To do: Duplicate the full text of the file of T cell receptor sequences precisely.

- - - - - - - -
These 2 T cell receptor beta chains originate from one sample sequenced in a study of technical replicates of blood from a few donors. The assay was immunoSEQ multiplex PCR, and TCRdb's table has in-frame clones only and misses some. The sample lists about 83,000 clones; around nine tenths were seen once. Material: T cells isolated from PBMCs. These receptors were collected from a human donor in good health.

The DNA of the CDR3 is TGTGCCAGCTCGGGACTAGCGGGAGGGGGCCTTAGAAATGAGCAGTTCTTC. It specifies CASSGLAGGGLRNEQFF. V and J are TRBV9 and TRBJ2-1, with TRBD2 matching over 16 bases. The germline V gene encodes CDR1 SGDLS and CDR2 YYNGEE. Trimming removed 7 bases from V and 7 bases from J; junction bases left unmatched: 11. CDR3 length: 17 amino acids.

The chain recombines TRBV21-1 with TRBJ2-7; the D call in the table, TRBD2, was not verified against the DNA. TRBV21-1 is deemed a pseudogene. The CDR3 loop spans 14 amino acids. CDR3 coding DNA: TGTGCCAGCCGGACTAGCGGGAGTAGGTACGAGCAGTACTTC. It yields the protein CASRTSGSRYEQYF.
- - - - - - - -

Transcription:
These 2 T cell receptor beta chains originate from one sample sequenced in a study of technical replicates of blood from a few donors. The assay was immunoSEQ multiplex PCR, and TCRdb's table has in-frame clones only and misses some. The sample lists about 83,000 clones; around nine tenths were seen once. Material: T cells isolated from PBMCs. These receptors were collected from a human donor in good health.

The DNA of the CDR3 is TGTGCCAGCTCGGGACTAGCGGGAGGGGGCCTTAGAAATGAGCAGTTCTTC. It specifies CASSGLAGGGLRNEQFF. V and J are TRBV9 and TRBJ2-1, with TRBD2 matching over 16 bases. The germline V gene encodes CDR1 SGDLS and CDR2 YYNGEE. Trimming removed 7 bases from V and 7 bases from J; junction bases left unmatched: 11. CDR3 length: 17 amino acids.

The chain recombines TRBV21-1 with TRBJ2-7; the D call in the table, TRBD2, was not verified against the DNA. TRBV21-1 is deemed a pseudogene. The CDR3 loop spans 14 amino acids. CDR3 coding DNA: TGTGCCAGCCGGACTAGCGGGAGTAGGTACGAGCAGTACTTC. It yields the protein CASRTSGSRYEQYF.